Senior Health Researcher – University of Hawaii Medical School
Dr. Mataira is of Maori descent from Aotearoa New Zealand and has lived and worked in Hawaii since 2002. He is a senior health researcher at the University of Hawaii Medical School and serves on a number of indigenous health, education, economic and research development boards and committees. He has worked with indigenous communities in Canada, Alaska, the United States, Australia, the Philippines, and the Pacific Islands.
Dr. Mataira’s specialty interests are in Design Thinking, health and economic literacy, non-profit/non-government sector entrepreneurship, ethics, and indigenous research and evaluation. He holds a PhD in social policy and entrepreneurial leadership and an M.Phil degree in ethnographic sociology both from Massey University (NZ). His undergraduate degree was in social work specializing in youth development and behavioral mental health. Dr. Mataira taught at the University of Hawaii’s Myron B. Thompson School of Social Work, served as the school’s first Director of Indigenous Affairs and was responsible for planning and hosting the first ever International Indigenous Social Work Conference in Hawaii in 2007. He has taught community work, knowledge development, welfare economics, indigenous practice, cultural competence and research classes, as well as guest lectured in non-profit business development, organizational leadership and entrepreneurship.
Dr. Mataira has extensive clinical health and community work experience as a substance abuse educator and counselor, health advocate, policy analyst, grant writer, and business consultant. Over the past 15 years he has been advising non-profit/non-government agencies as well as small business entrepreneurs on how to leverage assets, mitigate risk, write start-up and scaling business plans, design and conduct social impact studies and become investment ready. Dr. Mataira attributes his keen sense of social business to both his parents who over the years developed nine family start-up companies. Forty years on seven of these businesses continue to thrive as profitable stand-alone companies. He recalls writing his first business plan as a young naïve social work student for his father’s waste management and recycling company in the early 1980s. That business, three decades on, has scaled and replicated to become a highly lauded energy efficient, clean, green local bio-tech social enterprise. Entrepreneurship runs deep in the Mataira household and while Dr. Mataira’s siblings chose traditional business paths, he navigated towards applying his learning to the fields of social work and education. He describes himself as a resilient advocate for social entrepreneur activism.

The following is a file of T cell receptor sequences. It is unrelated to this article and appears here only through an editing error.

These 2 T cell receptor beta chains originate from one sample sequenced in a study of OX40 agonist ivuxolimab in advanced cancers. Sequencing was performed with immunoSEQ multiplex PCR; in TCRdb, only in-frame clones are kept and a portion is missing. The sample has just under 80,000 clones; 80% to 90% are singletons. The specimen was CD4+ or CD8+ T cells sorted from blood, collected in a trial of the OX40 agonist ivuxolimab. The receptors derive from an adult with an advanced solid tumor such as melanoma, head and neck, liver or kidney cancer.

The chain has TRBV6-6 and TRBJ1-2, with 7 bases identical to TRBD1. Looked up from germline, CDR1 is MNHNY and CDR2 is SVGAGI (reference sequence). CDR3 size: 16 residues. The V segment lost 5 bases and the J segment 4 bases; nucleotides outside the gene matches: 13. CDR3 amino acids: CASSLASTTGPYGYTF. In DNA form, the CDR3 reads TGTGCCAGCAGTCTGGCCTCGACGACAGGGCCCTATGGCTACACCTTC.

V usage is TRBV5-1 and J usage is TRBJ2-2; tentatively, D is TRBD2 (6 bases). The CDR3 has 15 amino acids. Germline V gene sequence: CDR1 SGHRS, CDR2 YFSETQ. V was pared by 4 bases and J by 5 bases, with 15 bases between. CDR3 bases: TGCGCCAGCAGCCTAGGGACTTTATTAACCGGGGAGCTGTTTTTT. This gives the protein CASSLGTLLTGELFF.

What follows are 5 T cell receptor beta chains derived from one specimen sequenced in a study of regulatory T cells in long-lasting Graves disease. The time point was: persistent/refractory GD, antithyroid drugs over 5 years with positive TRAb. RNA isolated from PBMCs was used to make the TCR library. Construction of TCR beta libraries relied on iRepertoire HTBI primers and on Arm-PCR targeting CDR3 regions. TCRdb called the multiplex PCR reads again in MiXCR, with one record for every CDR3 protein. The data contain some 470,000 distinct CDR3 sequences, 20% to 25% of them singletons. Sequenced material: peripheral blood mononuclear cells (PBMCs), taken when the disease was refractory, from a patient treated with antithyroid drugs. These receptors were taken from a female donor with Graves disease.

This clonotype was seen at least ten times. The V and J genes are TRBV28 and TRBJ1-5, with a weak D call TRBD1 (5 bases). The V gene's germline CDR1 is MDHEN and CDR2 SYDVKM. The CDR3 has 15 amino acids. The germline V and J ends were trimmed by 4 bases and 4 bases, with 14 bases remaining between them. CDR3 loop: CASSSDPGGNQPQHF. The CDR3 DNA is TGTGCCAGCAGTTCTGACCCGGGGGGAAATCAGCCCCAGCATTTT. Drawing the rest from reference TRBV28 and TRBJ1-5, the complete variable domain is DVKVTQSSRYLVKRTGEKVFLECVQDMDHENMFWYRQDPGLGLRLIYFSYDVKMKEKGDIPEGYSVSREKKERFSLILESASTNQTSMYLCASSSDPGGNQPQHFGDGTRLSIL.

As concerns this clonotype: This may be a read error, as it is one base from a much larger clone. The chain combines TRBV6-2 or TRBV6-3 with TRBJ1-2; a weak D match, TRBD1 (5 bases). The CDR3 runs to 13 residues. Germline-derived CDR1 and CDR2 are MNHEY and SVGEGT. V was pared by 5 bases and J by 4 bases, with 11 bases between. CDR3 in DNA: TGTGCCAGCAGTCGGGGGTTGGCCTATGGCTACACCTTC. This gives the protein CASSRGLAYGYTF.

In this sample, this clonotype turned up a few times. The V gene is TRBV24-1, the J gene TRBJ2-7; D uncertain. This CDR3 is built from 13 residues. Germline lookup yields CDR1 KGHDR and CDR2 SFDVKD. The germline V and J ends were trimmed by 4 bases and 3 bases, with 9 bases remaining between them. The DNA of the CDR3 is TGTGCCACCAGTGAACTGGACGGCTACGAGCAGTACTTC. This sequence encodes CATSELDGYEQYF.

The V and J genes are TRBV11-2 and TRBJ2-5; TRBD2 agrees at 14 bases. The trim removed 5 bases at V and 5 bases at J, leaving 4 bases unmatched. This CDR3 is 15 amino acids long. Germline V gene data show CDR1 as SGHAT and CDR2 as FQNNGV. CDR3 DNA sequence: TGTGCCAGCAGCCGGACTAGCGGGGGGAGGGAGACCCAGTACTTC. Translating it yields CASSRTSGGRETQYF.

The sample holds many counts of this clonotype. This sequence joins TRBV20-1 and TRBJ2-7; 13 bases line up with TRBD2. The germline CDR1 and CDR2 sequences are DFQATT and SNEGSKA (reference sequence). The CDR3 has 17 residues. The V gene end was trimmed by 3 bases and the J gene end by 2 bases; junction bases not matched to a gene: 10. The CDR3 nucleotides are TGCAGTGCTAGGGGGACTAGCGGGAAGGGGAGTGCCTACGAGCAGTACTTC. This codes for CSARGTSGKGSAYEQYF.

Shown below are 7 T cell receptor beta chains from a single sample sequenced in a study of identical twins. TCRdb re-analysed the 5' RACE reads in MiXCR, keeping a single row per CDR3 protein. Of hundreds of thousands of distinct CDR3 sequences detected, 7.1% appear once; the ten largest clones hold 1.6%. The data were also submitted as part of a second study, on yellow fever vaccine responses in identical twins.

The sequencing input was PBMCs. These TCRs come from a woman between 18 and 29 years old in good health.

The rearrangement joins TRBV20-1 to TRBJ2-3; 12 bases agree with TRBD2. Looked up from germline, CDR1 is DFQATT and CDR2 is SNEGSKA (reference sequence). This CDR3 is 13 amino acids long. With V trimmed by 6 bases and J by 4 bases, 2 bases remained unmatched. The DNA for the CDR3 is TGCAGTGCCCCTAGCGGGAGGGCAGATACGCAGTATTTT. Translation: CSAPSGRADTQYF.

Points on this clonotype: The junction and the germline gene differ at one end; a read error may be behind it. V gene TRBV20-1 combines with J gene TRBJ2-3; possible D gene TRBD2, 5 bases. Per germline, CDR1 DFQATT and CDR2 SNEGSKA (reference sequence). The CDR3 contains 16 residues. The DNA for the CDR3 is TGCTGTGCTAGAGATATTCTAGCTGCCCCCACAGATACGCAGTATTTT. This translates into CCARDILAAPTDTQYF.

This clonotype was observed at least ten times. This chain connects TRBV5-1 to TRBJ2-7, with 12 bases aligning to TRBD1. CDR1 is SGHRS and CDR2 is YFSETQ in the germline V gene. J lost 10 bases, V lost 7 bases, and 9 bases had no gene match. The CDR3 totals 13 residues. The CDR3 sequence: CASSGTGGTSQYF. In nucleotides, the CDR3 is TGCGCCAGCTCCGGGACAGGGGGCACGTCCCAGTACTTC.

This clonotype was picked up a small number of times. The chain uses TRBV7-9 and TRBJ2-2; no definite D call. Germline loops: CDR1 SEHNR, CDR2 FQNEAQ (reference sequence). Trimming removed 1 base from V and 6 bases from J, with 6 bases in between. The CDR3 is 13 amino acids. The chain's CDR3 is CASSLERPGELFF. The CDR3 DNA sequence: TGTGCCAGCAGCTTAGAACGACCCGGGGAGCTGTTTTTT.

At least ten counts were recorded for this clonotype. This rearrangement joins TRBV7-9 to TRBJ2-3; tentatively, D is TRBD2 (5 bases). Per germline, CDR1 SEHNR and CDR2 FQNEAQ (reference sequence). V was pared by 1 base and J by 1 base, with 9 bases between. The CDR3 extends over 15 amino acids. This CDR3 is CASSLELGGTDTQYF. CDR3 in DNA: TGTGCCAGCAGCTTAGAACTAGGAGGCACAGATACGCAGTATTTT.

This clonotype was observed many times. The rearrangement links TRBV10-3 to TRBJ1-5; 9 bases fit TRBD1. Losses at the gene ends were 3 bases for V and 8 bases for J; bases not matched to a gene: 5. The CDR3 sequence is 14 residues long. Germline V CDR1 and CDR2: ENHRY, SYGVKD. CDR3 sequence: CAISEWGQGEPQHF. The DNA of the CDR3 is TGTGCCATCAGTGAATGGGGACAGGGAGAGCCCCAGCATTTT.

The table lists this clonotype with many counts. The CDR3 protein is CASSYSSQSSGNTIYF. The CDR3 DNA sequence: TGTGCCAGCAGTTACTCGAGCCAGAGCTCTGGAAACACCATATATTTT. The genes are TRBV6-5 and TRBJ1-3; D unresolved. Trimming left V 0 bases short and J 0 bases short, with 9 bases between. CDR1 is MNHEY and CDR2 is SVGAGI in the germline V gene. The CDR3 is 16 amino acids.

Dr. Mataira learned important values of manaakitanga (caring, oversight and sacrifice), tikanga (truth, and adherence to correct practices), matauranga (utilizing science and technology and deciphering secular knowledge), hinengaro (emotional intelligence) and whakapono (being ethical, respectful and responsible) through observing his parents as they overcame enormous barriers, attending to, and raising, their eight children, while actively pursuing financial independence and life dreams. He has published widely in areas social entrepreneurship, indigenous research methods, masculinity, resiliency, and adaptive leadership. Dr. Mataira enjoys running, reading, music, tennis, rugby, travel, and being with family and is currently working on his first book on “Indigenous Entrepreneurship” which he plans to complete in 2016.